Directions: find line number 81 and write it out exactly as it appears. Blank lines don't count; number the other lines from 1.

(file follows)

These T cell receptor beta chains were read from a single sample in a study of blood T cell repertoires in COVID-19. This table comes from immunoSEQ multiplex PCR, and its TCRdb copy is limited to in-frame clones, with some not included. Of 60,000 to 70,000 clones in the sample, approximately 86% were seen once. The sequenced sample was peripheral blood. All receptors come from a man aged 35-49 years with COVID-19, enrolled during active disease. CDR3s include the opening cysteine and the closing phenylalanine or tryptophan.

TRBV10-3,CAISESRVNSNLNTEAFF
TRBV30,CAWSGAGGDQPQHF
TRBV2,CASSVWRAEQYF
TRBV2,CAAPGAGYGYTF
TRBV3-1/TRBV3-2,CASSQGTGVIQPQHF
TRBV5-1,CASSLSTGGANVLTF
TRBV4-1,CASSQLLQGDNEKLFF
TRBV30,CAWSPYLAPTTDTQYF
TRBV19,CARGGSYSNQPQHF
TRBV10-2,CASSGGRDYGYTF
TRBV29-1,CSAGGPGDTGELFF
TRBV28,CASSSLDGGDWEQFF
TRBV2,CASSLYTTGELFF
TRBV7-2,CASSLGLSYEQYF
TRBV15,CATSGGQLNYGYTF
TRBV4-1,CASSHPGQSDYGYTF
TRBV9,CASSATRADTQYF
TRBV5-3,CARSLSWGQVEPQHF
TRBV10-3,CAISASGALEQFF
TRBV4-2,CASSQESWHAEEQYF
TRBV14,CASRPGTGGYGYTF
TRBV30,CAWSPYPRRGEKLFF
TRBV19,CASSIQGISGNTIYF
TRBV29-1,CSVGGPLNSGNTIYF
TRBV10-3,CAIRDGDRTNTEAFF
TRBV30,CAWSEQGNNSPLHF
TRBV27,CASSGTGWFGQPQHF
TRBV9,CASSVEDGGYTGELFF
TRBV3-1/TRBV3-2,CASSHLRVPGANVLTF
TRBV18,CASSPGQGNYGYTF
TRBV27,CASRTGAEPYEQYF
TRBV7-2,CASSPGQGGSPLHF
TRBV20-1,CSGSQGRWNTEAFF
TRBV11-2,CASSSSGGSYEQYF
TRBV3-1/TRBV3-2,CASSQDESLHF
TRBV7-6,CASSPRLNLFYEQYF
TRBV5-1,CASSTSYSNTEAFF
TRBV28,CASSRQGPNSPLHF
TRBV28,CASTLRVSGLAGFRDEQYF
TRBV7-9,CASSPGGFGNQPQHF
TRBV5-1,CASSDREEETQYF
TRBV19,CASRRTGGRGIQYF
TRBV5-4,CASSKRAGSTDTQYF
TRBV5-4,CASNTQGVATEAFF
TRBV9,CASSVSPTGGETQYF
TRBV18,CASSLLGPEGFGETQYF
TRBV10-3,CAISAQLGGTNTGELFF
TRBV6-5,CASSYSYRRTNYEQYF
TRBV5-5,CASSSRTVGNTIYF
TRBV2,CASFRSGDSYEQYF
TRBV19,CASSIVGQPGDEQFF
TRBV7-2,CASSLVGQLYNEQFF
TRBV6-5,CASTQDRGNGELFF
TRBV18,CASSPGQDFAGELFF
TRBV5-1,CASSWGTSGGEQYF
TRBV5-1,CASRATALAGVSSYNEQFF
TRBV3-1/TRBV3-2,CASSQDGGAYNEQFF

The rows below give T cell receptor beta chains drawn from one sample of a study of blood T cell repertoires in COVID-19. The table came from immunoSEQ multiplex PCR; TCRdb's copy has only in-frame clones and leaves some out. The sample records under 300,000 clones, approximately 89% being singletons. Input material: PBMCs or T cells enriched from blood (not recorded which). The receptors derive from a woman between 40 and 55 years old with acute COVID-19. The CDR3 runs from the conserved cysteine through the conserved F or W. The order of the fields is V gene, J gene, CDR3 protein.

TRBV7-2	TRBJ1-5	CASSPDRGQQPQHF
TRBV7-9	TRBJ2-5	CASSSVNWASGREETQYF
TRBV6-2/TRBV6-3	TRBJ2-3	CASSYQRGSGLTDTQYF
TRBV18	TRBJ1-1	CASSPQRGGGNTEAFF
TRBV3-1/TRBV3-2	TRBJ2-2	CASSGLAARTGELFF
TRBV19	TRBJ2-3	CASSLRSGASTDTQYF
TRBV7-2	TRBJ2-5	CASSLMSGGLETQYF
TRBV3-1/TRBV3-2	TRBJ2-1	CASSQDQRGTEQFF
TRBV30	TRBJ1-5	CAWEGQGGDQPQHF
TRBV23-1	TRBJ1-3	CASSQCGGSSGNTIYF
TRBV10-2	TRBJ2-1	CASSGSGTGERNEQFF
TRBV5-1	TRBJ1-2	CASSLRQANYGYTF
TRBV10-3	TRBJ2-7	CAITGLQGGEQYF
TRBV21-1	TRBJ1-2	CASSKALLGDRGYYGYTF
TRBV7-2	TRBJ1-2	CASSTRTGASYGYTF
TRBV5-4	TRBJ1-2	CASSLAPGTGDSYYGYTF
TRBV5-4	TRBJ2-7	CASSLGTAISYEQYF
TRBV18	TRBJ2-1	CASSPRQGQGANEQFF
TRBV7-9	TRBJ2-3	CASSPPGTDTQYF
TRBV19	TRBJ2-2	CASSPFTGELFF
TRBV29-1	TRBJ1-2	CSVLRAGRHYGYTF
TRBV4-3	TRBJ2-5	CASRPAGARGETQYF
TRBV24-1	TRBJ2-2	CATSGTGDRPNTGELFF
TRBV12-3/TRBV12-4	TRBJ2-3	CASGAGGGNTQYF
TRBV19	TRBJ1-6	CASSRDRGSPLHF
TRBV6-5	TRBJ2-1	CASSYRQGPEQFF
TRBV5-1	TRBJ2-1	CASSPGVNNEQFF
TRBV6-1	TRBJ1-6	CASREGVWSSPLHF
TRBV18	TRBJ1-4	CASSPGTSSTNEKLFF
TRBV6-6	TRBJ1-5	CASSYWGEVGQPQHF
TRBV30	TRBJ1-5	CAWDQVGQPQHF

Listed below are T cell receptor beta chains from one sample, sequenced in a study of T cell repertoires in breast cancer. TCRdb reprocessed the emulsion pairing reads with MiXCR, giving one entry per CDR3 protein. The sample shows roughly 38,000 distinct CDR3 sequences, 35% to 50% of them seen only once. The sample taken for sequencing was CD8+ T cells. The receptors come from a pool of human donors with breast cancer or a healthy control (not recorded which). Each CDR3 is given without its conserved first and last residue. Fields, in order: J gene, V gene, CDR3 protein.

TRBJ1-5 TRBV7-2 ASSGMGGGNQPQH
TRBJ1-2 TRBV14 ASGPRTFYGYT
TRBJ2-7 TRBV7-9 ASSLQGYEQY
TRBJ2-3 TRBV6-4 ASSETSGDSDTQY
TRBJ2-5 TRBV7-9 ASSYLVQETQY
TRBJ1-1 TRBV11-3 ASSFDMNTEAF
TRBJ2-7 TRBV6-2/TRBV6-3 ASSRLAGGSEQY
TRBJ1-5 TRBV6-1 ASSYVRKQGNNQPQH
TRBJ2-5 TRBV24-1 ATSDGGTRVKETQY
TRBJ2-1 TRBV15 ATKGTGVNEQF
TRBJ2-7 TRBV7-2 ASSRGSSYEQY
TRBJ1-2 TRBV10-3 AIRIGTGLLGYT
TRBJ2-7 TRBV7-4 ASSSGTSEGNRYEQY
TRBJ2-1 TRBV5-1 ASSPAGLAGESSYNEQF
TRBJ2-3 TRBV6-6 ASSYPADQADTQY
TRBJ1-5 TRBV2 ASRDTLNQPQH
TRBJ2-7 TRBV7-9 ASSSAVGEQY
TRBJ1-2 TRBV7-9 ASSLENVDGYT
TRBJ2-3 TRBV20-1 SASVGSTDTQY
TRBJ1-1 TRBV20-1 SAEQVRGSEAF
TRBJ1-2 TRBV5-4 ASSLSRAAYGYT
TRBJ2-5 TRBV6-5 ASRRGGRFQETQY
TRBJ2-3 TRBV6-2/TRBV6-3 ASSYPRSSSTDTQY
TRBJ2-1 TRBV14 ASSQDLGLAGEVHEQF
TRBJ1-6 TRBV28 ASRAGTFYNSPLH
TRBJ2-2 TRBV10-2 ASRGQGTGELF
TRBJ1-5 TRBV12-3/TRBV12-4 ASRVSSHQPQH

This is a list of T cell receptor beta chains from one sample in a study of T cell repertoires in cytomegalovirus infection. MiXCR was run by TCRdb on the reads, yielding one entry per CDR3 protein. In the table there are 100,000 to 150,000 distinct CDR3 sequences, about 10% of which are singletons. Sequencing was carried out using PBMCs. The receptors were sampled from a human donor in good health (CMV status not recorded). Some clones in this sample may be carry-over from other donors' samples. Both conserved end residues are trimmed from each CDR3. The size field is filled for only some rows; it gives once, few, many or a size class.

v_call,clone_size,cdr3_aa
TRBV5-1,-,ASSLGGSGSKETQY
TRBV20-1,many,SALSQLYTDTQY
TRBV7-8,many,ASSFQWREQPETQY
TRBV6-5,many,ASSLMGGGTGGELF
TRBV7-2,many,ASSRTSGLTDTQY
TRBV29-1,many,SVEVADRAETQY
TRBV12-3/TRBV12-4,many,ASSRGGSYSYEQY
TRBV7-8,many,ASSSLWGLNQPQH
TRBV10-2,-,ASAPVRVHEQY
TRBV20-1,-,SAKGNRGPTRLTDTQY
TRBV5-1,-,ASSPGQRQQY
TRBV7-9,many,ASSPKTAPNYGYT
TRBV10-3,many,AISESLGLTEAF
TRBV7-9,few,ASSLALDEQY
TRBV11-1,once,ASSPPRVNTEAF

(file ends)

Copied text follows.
TRBV4-3	TRBJ2-5	CASRPAGARGETQYF